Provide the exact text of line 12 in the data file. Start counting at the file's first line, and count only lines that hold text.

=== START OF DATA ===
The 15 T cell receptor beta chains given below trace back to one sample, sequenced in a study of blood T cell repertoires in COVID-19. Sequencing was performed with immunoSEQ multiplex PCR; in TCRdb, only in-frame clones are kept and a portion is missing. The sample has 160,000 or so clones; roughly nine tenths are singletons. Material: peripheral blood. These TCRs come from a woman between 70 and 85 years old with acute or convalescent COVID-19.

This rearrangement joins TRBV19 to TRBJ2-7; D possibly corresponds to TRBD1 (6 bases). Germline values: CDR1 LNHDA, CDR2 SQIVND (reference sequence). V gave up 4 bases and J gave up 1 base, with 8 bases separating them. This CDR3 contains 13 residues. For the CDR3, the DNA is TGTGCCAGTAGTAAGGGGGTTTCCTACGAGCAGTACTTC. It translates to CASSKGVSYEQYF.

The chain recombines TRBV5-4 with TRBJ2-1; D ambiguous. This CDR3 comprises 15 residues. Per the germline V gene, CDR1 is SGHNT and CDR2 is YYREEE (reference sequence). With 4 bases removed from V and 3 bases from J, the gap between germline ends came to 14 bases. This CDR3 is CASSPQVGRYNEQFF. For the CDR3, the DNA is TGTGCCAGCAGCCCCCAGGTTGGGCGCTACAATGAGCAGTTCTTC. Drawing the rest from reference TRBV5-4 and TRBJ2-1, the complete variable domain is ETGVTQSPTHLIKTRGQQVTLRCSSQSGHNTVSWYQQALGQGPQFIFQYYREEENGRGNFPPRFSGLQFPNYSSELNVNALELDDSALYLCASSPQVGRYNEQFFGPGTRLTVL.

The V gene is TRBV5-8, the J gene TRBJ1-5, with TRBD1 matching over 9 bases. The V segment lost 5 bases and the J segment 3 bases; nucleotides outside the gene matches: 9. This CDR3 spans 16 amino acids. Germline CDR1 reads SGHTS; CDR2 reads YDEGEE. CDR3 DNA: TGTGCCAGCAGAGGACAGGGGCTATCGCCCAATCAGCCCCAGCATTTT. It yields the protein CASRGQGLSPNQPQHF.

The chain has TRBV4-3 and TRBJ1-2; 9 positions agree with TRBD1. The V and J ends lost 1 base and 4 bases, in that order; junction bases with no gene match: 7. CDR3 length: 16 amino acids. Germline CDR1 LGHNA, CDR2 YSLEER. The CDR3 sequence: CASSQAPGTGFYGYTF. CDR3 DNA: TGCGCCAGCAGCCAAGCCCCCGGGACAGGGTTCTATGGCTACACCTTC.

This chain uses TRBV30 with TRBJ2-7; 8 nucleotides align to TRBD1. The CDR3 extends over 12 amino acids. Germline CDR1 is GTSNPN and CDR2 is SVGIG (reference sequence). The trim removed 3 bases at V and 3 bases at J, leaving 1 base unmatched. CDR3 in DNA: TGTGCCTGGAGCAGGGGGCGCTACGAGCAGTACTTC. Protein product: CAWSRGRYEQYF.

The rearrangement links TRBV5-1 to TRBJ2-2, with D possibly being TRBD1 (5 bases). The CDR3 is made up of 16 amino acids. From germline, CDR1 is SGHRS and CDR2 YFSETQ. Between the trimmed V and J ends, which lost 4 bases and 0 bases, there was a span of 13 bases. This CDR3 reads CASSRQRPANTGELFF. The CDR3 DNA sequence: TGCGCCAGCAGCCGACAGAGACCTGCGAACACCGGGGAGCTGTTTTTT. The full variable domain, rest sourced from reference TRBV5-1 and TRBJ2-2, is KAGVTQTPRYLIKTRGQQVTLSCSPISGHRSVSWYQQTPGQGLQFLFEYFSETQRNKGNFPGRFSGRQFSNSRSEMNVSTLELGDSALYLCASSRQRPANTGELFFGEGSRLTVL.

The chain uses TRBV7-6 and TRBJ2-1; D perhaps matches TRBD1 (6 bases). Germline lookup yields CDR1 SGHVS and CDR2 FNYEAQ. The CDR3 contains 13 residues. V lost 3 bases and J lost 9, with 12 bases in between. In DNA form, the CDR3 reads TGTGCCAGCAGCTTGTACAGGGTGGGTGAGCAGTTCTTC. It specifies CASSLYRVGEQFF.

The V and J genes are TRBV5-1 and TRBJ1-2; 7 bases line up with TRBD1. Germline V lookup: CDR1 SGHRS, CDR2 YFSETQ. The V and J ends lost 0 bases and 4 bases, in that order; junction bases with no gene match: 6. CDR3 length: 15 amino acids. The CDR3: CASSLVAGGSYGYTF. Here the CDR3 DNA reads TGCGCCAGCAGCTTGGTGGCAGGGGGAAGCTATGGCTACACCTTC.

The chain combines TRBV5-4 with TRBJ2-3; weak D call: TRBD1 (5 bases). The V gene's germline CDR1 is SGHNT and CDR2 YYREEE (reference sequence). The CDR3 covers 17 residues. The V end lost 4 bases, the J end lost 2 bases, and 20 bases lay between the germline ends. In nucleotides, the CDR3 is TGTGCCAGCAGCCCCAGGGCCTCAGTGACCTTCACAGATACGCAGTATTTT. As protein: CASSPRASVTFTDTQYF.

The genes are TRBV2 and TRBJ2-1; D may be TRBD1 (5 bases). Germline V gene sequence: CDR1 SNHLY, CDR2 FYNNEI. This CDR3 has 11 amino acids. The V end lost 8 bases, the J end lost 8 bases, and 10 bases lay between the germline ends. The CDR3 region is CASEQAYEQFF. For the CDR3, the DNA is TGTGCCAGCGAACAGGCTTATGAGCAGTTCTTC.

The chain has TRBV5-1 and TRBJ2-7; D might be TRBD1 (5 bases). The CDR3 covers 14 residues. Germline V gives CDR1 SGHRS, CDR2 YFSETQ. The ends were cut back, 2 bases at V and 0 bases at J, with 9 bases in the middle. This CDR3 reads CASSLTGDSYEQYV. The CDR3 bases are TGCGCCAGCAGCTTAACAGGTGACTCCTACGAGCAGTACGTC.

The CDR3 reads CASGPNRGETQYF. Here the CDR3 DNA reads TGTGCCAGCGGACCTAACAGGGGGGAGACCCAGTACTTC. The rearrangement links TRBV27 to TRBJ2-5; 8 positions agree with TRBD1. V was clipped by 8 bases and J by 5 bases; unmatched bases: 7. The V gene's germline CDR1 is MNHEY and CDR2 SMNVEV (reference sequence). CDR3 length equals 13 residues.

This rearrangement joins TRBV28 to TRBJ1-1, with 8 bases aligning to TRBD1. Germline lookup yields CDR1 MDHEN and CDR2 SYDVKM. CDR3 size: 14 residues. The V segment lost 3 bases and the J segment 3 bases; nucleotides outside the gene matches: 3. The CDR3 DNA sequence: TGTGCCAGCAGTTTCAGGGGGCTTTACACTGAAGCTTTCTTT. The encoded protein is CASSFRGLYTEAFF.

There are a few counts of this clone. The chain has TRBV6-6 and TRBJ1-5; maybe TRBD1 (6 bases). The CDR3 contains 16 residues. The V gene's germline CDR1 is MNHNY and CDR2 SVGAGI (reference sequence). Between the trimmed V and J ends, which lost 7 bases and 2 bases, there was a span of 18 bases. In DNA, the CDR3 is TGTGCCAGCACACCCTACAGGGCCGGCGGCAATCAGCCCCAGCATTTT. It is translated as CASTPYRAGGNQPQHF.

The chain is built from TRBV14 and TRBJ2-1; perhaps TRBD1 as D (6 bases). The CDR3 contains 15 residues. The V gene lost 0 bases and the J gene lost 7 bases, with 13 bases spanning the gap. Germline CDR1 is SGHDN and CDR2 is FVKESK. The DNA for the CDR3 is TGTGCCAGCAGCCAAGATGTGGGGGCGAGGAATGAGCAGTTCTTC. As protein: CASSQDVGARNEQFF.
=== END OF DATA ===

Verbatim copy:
The chain has TRBV5-1 and TRBJ2-7; D might be TRBD1 (5 bases). The CDR3 covers 14 residues. Germline V gives CDR1 SGHRS, CDR2 YFSETQ. The ends were cut back, 2 bases at V and 0 bases at J, with 9 bases in the middle. This CDR3 reads CASSLTGDSYEQYV. The CDR3 bases are TGCGCCAGCAGCTTAACAGGTGACTCCTACGAGCAGTACGTC.